Buried in The Tribune’s story on the decision by the Board of Supervisors to deny Nicole Bennett’s request to host events on her North County ranch were two of the dumbest comments I’ve heard in a long time (“SLO County cuts off ranch owner’s special events,” Dec. 20).
First was the chilling quote attributed to Supervisor Bruce Gibson that government has latitude to decide “what’s a fair economic return.” Now there’s an interesting addition to constitutional law. And just what might that “fair return” be? If the board may determine a “fair economic return,” then it has an obligation to make public how that determination is made.
In the same article, Supervisor Frank Mecham said that his vote reflected a fear that with increased traffic, sooner or later there would be an accident. If it’s safety you’re worried about, why stop with Bennett’s operation? Let’s make the road completely safe and close down all of the special events that regularly take place in the area.
Singling out Bennett seems a tad mean-spirited, if not illegal (equal protection). The truth is, the reasons Gibson and Mecham gave in support of their vote sound hollow. All in all, not one of the board’s better moments.
Russ Surber Paso Robles
I want to thank everyone who helped me raise more than $4,500 for Darfur solar cookers, especially everyone at Applebee’s in San Luis Obispo, Trader Joe’s, Anna’s Ciao Bella Salon, Cathy Ahearn’s leadership class and so many others who were generous.
The Darfur Solar Cooker Project was inspired by the plight of women in Darfur, where more than 400,000 civilians have been killed and millions forced into refugee camps.
Women living in camps are relatively safe as long as they stay inside the camp, but they must leave the camp to collect firewood for cooking. When they do, they are often raped and murdered. Solar cookers require no wood, so women can remain safely in camp. In camps where solar cookers have been provided, there has been an 86 percent reduction in trips out of the camp to collect firewood.
My original goal was to raise $3,000 to provide solar cookers for 100 families. Through the generosity of so many, I raised more than $4,500, which is enough to provide solar cookers for 150 families.
Lauren Hutkin Laguna Middle School, Eighth Grade
Loan laws needed
The bankruptcy of one of the major borrowers of Estate Financial Inc. demonstrates the need for structure laws to require that a lender have all of the funds available for 100 percent of the loan prior to recording the loan documents (“Another hard-money borrower bankrupt,” Dec. 15).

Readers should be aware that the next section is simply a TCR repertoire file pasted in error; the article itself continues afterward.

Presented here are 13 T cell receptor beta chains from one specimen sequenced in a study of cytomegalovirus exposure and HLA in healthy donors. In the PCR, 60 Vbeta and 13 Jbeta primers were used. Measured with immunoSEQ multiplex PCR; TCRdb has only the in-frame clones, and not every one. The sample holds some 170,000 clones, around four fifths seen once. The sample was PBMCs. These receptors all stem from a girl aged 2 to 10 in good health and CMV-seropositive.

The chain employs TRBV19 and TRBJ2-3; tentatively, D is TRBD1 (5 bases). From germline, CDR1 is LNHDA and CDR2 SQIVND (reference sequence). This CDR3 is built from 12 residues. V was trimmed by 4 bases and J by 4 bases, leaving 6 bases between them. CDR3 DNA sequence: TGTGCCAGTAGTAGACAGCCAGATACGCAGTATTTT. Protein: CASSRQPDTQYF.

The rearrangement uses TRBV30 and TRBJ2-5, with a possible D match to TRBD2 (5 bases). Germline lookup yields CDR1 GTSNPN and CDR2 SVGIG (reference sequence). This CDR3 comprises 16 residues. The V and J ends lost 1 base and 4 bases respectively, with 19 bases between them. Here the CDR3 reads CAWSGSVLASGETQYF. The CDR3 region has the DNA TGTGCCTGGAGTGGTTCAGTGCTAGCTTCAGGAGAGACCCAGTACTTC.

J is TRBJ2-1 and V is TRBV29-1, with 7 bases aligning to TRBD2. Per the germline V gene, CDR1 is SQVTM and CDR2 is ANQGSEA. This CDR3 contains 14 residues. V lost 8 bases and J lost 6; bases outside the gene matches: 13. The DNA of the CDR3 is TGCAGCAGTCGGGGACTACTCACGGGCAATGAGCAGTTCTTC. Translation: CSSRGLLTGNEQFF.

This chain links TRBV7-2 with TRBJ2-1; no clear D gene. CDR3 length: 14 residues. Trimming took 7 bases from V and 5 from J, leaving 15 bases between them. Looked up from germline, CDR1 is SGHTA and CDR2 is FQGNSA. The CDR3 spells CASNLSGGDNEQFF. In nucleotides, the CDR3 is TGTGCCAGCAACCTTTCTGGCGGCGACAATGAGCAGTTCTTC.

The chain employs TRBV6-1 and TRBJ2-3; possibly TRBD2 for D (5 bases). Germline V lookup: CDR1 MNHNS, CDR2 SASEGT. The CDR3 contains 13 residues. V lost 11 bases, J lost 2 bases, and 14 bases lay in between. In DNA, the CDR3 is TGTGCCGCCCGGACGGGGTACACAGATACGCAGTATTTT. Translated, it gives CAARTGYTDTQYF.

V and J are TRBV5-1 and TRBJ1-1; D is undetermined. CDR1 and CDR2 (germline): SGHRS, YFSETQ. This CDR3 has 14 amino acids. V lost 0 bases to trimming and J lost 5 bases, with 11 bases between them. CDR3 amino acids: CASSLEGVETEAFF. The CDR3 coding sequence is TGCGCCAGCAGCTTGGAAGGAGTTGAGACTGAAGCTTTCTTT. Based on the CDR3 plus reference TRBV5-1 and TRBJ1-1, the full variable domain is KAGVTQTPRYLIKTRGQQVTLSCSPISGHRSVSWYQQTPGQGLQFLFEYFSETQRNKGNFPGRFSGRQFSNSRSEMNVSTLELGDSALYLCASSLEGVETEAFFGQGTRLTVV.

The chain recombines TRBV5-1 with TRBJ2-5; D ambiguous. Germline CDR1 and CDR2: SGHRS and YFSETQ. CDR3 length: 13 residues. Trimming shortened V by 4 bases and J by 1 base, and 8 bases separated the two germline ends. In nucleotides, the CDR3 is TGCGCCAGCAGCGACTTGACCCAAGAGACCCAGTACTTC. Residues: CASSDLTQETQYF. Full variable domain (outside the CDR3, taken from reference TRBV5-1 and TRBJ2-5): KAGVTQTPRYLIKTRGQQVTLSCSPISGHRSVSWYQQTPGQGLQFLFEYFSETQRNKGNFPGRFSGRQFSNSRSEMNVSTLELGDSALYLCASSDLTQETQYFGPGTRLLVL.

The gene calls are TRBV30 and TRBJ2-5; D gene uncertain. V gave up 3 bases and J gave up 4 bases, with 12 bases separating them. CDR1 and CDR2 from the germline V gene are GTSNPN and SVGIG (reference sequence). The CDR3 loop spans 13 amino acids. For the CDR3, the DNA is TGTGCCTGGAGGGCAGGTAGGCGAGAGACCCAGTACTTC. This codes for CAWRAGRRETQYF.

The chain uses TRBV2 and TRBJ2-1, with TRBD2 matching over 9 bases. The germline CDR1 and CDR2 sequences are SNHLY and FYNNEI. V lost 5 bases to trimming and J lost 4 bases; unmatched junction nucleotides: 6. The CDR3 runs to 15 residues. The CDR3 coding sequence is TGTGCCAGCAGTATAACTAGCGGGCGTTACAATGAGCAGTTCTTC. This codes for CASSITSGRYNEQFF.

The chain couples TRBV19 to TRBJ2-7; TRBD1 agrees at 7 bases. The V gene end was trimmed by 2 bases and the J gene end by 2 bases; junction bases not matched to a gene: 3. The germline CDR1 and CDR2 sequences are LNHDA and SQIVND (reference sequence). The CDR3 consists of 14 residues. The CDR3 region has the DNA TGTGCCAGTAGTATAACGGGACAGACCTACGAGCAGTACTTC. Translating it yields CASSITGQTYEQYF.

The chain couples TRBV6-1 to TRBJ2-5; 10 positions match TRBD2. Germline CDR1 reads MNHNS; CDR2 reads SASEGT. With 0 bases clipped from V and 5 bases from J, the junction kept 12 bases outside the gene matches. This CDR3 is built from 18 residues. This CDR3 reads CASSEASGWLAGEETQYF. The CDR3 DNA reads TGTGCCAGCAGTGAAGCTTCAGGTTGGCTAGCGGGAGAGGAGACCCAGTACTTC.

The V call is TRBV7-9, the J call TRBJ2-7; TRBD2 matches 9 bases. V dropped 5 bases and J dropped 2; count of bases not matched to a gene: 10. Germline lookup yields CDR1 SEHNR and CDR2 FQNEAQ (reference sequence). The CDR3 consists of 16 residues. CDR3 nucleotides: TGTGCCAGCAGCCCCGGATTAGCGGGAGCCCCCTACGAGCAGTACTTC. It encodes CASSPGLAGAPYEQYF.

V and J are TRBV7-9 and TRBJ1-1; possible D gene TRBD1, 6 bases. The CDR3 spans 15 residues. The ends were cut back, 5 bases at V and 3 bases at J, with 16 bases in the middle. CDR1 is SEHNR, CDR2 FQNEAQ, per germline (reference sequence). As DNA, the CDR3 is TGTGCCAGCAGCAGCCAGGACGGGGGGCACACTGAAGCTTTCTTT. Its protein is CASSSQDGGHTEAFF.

The Tribune article reported that Estate Financial President Karen Guth said she needed $1.5 million to complete the San Luis Obispo condo project being built by David Andrew Fetyko.
She should have never allowed the project to start without all of the loan being funded. The county is now littered with partially completed projects because all of the funds were not available to the various builders.
Numerous contractors and subcontractors have also suffered financial hardships due to the under funding of loans.
Kirby K. Gordon Pismo Beach
San Luis Obispo has many beautiful public and private buildings. So it is a real shame that the city has erected a huge metal building immediately adjacent to the handsome main fire station on Broad Street.
Broad Street is one of the gateways to the downtown area. Unfortunately, the attractive, and no doubt costly, masonry exterior of the fire station is almost totally obscured as one approaches downtown from the south.
I’m advised by city staff that the Architectural Review Board did not review the metal structure because it was deemed an “accessory building architecturally compatible with the main station building.”
What a pity.
Kent M. Taylor San Luis Obispo
I am now 86 and have been with Medicare since I was 65. It has been a Godsend for me. Contrary to the “just say no” Republicans who claim that government is incapable, I’ve found the service to be excellent.
And I ask those who are so fearful of “government takeover” and “socialism,” where did you learn to read and write? And think?
I and millions of World War II veterans could not have learned skills needed to defend this nation had we not been given free public education.
James Thomas Arroyo Grande